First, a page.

Harding also houses the American Studies Institute (ASI), a center designed to supplement students' academic training and promote "a complete understanding of the institutions, values, and ideas of liberty and democracy." In doing so, the ASI exhibits a generally conservative political stance, focused on going "back to the fundamental values that made this country great." The formal roots of this program date back to 1953, when Harding formed the School of American Studies.
Prior to the formal foundation of the ASI, Harding was also involved in the production of a series of animated cartoons extolling the virtues of free-market capitalism. This, too, forms a precursor to the political conservatism that has characterized the ASI. This series, including 1948's "Make Mine Freedom" as well as 1949's "Meet King Joe", were all produced by John Southerland Productions as part of a concerted campaign to fight against the threats of communism at the beginning of the Cold War using popular media. The animations contrast mainstream American values with the values of Soviet communism. The initiative represented a central concern of Harding president George S. Benson, who believed that fighting socialism was a moral imperative, causing him to abandon the pacifism and political disengagement championed by founding influences James A. Harding and David Lipscomb, reversing the university's course and setting it on its current conservative political trajectory.
Currently, the ASI sponsors a number of programs aimed at promoting these values. These include entrepreneurial and leadership programs, a distinguished student honors program, the Belden Center for Private Enterprise Education, and participation in the Walton Scholars Program, which brings in qualified students from Hispanic countries to Arkansas colleges and universities.
- J.N. Armstrong (1924–1936)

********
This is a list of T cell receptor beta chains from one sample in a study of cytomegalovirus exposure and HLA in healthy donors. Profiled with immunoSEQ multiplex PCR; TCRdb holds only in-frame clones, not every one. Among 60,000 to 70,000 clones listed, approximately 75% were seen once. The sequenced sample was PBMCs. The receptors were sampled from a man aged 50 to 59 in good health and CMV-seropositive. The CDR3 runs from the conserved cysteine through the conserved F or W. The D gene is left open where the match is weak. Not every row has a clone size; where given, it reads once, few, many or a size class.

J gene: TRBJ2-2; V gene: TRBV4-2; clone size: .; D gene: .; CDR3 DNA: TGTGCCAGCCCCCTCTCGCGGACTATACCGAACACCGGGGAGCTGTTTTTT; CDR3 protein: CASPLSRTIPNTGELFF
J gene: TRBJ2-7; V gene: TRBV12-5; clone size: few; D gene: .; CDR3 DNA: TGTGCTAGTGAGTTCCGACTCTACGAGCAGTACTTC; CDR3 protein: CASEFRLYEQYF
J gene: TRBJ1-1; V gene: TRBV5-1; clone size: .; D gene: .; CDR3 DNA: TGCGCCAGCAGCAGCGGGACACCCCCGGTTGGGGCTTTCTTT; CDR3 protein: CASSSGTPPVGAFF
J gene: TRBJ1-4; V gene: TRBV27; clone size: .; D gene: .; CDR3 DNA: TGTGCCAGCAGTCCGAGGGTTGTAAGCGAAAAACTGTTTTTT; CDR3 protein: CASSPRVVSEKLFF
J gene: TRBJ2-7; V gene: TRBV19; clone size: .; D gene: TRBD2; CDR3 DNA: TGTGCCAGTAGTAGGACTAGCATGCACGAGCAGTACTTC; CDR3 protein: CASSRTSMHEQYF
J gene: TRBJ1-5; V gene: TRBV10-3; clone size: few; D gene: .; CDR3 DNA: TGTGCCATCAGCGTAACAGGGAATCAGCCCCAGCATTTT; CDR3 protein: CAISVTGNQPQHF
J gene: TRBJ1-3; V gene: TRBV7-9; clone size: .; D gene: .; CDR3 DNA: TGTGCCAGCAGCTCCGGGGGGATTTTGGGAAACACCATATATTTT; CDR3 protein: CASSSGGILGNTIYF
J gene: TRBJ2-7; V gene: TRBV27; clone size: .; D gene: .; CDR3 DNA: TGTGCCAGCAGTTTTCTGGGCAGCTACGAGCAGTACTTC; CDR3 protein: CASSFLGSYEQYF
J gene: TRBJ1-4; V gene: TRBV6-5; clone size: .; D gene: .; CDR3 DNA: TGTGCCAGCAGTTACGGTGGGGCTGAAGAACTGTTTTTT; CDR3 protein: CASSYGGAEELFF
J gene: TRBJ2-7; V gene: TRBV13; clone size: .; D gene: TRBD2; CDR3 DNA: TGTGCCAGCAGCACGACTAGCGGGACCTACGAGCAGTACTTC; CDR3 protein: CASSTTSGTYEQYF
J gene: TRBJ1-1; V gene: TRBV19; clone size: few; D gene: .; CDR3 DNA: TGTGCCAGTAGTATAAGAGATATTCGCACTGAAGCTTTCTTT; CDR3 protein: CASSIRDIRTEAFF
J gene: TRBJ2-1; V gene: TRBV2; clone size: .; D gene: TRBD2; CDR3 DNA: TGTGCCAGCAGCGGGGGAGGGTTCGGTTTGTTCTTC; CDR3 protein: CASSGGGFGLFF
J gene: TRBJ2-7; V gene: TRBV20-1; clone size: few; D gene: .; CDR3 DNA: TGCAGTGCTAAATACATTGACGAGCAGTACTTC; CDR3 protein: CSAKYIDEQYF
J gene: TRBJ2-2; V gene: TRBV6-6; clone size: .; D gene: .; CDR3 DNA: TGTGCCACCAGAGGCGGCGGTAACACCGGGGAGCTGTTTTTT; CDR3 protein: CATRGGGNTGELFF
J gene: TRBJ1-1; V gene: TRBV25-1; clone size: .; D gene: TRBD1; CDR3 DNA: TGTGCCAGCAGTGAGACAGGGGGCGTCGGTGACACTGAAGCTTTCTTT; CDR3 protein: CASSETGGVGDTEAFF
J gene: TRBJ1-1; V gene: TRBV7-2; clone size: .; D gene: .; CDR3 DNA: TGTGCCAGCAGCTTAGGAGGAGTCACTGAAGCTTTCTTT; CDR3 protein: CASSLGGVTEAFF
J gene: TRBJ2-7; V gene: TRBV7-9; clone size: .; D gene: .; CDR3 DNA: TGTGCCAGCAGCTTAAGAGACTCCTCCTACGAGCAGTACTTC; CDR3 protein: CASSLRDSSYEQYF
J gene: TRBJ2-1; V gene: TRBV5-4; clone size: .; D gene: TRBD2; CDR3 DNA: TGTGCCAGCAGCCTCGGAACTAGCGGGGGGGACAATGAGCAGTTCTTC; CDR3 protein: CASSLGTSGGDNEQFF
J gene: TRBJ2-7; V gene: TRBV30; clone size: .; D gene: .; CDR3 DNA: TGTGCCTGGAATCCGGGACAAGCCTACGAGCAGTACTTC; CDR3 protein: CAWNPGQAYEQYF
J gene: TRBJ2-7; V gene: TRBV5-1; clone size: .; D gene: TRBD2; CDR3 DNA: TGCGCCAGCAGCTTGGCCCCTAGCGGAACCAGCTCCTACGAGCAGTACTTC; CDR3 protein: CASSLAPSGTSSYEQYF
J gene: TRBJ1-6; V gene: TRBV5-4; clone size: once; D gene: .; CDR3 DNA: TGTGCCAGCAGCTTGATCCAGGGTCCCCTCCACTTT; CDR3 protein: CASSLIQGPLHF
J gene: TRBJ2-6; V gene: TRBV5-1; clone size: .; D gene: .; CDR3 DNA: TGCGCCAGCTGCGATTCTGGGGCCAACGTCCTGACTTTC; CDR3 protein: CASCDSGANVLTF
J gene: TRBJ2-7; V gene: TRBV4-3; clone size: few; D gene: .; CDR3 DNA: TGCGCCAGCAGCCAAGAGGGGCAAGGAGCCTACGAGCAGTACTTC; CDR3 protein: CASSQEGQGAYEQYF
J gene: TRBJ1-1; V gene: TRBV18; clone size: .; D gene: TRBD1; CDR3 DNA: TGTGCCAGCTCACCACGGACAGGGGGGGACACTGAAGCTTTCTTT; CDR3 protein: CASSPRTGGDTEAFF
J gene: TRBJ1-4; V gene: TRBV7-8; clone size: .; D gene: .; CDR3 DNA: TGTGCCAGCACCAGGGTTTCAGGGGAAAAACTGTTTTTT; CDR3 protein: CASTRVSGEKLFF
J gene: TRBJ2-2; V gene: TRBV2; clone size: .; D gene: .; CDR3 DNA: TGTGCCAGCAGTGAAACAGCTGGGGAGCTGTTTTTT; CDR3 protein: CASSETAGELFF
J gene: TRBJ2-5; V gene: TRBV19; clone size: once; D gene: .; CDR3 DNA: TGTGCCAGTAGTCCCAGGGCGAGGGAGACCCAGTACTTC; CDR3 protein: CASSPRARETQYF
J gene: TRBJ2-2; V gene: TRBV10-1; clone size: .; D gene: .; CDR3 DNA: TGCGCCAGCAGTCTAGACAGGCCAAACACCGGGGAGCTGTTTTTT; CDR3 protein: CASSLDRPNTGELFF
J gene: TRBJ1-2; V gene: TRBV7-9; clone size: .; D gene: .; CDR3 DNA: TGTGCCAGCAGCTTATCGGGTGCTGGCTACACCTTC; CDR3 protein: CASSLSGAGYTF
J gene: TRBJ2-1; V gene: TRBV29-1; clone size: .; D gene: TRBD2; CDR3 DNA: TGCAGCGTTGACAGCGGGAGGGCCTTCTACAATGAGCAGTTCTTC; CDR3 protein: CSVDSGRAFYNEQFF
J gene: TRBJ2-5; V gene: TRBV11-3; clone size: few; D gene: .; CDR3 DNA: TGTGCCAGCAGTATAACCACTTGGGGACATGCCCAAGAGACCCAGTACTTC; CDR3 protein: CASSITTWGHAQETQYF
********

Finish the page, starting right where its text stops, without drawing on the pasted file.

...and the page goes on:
- George S. Benson (1936–1965)
- Clifton L. Ganus Jr. (1965–1987)
- David B. Burks (1987–2013)
- Bruce D. McLarty (2013–present)
- Mary Elizabeth Bentley, Republican member of the Arkansas House of Representatives
- Stephen Mark Brown, American opera tenor
- Jim R. Caldwell, first Republican member of the Arkansas State Senate in the 20th century
- Janet Cherobon-Bawcom, American distance runner
- Tank Daniels, former American football linebacker
- Zach Dasher, Republican candidate for Louisiana's 5th congressional district seat in the November 4, 2014 primary election, nephew of Phil Robertson and Si Robertson
- George Andrew Davis, Jr., a highly decorated fighter pilot and flying ace of the United States Army Air Forces in World War II and later of the US Air Force during the Korean War
- V. E. Howard, founder of the radio International Gospel Hour, originally based in Texarkana, Texas
- Timothy Chad Hutchinson, attorney and former member of the Arkansas House of Representatives
- Khalil Jahshan, Palestinian-American activist, media commentator, and executive director of the Arab Center Washington DC
- Ed Madden, poet, activist, professor of English, and Director of Women's and Gender Studies at the University of South Carolina
- Chad Marshall, an American Major League soccer player
- J. Stanley Marshall, former president of Florida State University and member of the Board of Governors for the State University System of Florida
- Jerry W. Mitchell, investigative reporter and recipient of a "genius grant" from the MacArthur Foundation
- Sarah Hudson-Pierce, author, publisher, and journalist
- David J. Porter, Texas Railroad Commissioner
- Ty Powell, professional football player
- Willie Robertson, star of A&E's Duck Dynasty as well as CEO of Duck Commander;
- Korie Robertson, star of A&E's Duck Dynasty and wife of Willie Robertson
- Preacher Roe, Major League Baseball pitcher
- Edward Granville Sewell, American mathematician and professor at University of Texas, El Paso
- Rubel Shelly, writer, minister, professor, and former president of Rochester College; 
- Farrell Till, activist and editor of The Skeptical Review